Rule Three: Pretend To Be Nice by Annabel Dilke (1964): the story of Katie, a lass from Gloucestershire, who moves to London for excitement and glamour and ends falling for Dominic, a public school ne’er – do – well.  It has some good descriptions of a jazz club (but not one populated with Mods) and it reads very much like those charming 60s films like The Pleasure Girls and The System: it’s easy to imagine a young Oliver Reed playing the role of the cocky and aloof Dominic.

West End Girls by Barbara Tate:  absolutely brilliant story of her time working as a prostitute’s maid in late 40s Soho.  In turn it’s hilariously funny, touching and eye-opening: the accounts and practices of the working girls’ methods and lifestyle are recounted with wit, verve and panache; it’s sordid and candid but never lowers into vulgarity.  Highly recommended!

Where did you find Trouble in West 2?
Title: Re: The What Are You Reading Thread
Post by: Ady C on January 10, 2016, 07:42:43 AM
Got through a few this last week or so:

Trouble In West Two by Kevin FitzGerald (1958): a late 50s spy thriller set in the world of dodgy back street boozers and illicit after hours drinking clubs populated with gamblers, villains and working girls as described in this extract:

In the bar room there is always to be found Henry, the pansy barman who has a pretty taste in earrings and bracelets; and for the more virile customers, there is Betty. Betty, like all the members and frequenters of the Gimmick Club, is far indeed from the norm of our healthy British way of life. She wears five-inch heels in public – which takes much practise – and she is said to be able to walk a room in a seven-inch pair. Her pliable steel corset is famous all over Bayswater and addicts have come from Manchester and beyond to see her spiked bracelets and snake-fang clips. Betty is what is known in West Two as a feather and is one of the reasons why Moss (the owner) has to be a little particular about his membership.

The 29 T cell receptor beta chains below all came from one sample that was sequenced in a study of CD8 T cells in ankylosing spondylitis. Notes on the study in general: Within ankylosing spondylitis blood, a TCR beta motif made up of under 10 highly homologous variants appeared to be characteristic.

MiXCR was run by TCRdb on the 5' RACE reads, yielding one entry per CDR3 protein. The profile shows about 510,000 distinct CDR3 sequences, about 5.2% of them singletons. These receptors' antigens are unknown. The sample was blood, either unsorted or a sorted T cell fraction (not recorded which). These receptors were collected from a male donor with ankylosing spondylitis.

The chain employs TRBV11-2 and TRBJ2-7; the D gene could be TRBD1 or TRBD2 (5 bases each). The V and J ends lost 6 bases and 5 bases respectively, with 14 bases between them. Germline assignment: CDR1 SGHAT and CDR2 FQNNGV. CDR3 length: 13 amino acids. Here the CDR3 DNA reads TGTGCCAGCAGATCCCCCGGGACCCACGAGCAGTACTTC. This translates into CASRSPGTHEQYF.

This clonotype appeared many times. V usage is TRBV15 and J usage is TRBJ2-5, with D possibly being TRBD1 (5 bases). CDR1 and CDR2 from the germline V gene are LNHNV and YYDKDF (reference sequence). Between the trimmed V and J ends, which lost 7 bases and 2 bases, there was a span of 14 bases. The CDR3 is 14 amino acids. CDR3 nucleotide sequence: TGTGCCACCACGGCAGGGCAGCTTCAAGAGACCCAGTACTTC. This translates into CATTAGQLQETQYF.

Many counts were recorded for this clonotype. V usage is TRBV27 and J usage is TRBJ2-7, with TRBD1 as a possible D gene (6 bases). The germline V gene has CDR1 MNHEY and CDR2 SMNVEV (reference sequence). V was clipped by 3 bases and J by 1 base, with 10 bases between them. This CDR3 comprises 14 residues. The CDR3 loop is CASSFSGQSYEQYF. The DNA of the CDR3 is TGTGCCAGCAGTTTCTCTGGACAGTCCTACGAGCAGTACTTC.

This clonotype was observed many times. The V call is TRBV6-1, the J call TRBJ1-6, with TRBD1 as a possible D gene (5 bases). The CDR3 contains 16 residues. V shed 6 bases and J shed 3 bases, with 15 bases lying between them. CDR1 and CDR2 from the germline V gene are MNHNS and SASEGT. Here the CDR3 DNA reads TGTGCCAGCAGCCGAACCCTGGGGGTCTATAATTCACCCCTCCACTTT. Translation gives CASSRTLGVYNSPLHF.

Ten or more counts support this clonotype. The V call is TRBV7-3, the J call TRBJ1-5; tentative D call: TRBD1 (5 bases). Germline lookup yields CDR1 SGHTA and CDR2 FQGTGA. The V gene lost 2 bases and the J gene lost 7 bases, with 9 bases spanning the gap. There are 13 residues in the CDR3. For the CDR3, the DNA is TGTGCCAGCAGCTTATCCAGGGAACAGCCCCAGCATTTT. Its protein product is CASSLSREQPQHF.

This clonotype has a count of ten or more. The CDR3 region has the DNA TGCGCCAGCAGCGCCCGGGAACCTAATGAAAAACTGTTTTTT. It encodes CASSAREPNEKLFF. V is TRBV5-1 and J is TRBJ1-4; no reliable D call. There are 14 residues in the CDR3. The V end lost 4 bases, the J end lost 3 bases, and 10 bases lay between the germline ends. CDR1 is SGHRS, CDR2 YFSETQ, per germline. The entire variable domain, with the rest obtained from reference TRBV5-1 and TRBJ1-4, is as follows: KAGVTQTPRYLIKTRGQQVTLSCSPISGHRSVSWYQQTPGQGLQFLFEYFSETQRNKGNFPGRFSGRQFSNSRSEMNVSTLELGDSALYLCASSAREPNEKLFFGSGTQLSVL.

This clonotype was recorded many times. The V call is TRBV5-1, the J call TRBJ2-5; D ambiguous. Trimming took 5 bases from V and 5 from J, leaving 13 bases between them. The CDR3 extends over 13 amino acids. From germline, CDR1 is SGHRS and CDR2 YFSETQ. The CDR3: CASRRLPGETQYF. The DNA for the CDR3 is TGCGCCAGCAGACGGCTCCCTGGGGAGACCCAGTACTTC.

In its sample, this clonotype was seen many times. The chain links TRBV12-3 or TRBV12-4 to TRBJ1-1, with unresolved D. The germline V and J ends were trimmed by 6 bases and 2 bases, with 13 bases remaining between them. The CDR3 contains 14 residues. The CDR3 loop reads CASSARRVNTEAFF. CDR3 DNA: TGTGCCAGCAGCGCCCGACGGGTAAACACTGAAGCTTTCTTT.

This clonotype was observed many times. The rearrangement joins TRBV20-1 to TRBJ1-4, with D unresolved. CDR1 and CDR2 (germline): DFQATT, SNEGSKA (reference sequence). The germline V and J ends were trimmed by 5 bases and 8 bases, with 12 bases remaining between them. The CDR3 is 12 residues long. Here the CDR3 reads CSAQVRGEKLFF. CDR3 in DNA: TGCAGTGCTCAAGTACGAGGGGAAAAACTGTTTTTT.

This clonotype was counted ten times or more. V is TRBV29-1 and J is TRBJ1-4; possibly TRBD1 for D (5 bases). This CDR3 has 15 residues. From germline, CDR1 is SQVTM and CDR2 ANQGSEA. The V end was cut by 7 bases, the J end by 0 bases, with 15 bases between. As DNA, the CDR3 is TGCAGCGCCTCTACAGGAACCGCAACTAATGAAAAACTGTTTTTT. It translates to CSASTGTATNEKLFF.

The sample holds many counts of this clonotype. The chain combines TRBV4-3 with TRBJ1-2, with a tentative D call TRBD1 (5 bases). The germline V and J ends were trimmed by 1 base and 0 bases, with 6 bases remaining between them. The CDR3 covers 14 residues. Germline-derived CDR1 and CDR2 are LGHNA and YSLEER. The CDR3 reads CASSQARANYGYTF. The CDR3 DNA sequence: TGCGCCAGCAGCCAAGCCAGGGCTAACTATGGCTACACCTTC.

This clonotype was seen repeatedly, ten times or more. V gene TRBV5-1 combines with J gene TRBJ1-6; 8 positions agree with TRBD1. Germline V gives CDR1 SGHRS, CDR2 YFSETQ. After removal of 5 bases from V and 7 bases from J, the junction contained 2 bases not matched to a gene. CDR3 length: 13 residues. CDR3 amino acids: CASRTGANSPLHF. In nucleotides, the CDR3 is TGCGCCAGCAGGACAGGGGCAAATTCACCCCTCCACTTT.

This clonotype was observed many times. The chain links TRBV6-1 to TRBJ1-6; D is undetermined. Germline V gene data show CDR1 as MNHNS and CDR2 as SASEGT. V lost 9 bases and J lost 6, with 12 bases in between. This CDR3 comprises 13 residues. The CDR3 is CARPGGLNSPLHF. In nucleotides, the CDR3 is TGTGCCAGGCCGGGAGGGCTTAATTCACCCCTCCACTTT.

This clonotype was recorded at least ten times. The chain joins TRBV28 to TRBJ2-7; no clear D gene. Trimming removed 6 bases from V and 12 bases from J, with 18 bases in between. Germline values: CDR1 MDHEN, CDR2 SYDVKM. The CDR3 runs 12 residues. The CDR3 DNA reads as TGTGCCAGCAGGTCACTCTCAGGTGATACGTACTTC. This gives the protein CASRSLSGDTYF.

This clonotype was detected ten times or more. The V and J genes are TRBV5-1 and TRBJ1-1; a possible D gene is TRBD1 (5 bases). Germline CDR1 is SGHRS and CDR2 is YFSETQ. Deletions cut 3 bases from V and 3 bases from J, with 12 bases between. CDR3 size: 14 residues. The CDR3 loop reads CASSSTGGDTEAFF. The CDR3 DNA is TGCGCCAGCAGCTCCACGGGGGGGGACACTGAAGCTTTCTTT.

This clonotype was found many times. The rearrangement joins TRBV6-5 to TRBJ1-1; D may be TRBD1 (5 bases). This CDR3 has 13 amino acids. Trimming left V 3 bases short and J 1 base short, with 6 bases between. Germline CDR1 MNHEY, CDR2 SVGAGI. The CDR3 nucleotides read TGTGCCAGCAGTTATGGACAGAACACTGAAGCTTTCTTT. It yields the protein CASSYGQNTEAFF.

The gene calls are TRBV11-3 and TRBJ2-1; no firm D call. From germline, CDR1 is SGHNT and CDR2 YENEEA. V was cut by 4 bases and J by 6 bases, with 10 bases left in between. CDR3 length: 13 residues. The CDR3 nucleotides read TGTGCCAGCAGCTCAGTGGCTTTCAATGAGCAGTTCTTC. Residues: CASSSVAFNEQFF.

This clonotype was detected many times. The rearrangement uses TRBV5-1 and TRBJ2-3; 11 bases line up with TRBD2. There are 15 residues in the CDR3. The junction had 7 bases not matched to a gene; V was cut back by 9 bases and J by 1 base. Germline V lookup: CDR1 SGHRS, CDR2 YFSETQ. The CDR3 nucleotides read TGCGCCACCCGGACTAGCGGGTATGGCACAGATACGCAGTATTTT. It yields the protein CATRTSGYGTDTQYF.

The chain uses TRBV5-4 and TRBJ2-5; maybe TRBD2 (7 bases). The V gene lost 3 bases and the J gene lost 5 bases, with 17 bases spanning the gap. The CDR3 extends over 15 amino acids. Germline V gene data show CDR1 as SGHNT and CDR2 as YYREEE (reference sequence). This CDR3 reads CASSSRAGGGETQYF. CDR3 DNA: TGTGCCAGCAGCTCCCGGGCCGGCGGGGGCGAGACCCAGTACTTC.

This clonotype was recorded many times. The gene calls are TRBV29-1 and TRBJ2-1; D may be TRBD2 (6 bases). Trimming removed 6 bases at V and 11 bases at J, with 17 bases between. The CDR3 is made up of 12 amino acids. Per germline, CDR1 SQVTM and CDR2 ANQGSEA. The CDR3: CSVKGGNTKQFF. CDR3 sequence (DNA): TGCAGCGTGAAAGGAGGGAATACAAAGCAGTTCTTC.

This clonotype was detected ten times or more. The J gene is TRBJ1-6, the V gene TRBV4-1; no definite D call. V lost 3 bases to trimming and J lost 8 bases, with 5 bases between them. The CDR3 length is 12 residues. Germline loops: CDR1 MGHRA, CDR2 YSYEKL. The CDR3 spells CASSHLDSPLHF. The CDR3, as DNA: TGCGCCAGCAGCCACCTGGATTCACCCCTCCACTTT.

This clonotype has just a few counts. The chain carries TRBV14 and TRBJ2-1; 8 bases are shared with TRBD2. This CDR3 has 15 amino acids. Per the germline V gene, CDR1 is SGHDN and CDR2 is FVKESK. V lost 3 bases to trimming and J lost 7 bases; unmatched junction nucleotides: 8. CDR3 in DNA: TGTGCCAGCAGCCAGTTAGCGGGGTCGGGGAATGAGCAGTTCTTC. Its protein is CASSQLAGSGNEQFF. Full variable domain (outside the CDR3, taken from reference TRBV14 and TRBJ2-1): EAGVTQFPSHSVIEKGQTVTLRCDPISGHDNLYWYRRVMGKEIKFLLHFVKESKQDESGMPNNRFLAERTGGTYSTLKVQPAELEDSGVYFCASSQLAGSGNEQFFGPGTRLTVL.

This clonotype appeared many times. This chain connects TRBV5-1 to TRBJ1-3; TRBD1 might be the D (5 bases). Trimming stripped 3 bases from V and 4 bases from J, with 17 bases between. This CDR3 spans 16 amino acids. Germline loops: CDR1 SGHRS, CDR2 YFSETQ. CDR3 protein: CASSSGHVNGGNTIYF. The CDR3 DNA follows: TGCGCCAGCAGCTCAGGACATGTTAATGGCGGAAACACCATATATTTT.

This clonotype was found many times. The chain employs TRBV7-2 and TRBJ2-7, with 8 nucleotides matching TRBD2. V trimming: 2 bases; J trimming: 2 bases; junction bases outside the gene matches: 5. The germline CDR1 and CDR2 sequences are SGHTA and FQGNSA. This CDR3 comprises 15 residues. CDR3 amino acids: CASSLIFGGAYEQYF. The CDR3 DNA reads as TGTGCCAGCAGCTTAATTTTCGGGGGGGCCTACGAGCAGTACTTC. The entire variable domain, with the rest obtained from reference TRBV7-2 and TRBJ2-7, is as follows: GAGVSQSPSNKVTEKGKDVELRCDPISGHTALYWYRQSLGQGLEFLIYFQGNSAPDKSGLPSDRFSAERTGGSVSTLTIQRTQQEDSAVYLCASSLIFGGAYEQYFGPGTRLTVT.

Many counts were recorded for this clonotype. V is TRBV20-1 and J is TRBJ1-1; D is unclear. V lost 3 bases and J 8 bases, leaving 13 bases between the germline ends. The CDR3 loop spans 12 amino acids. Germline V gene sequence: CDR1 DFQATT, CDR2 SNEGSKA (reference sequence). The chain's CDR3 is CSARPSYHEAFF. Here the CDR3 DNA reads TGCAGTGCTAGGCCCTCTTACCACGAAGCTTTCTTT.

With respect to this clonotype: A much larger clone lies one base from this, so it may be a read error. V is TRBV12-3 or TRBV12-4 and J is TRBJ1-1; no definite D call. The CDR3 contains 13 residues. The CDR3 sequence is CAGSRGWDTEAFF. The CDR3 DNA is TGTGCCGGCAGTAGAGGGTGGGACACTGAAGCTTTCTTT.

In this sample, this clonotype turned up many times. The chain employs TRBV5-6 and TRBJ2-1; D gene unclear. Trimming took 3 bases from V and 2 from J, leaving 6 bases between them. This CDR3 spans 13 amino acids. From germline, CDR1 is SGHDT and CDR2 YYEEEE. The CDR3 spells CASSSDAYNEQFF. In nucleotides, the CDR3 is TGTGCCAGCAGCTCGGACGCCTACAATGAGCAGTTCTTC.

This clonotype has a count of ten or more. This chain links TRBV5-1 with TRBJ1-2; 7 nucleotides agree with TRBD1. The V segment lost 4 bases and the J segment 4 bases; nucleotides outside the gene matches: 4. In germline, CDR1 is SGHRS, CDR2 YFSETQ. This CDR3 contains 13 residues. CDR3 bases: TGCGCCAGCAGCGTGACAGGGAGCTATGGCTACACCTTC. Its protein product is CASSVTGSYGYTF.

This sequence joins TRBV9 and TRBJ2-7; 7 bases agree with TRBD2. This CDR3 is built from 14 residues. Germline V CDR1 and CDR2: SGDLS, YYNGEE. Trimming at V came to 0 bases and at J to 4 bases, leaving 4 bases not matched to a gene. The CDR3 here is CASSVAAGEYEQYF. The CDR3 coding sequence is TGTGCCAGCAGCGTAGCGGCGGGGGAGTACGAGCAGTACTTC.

Rule Three: Pretend To Be Nice by Annabel Dilke (1964): the story of Katie, a lass from Gloucestershire, who moves to London for excitement and glamour and ends falling for Dominic, a public school ne’er – do – well.  It has some good descriptions of a jazz club (but not one populated with Mods) and it reads very much like those charming 60s films like The Pleasure Girls and The System: it’s easy to imagine a young Oliver Reed playing the role of the cocky and aloof Dominic.

West End Girls by Barbara Tate:  absolutely brilliant story of her time working as a prostitute’s maid in late 40s Soho.  In turn it’s hilariously funny, touching and eye-opening: the accounts and practices of the working girls’ methods and lifestyle are recounted with wit, verve and panache; it’s sordid and candid but never lowers into vulgarity.  Highly recommended!

Where did you find Trouble in West 2?
Hi Stax, found a copy on Amazon.  If you PM me your address I'll post it on for you to read.  I found out about two of the above from some website links which Soulstar sent me as he knows far more about these type of books than I do.  I think you have read the West End Girls one?  Seem to remember someone mentioning it on this thread.

I also have a look on this website if I'm after a particular book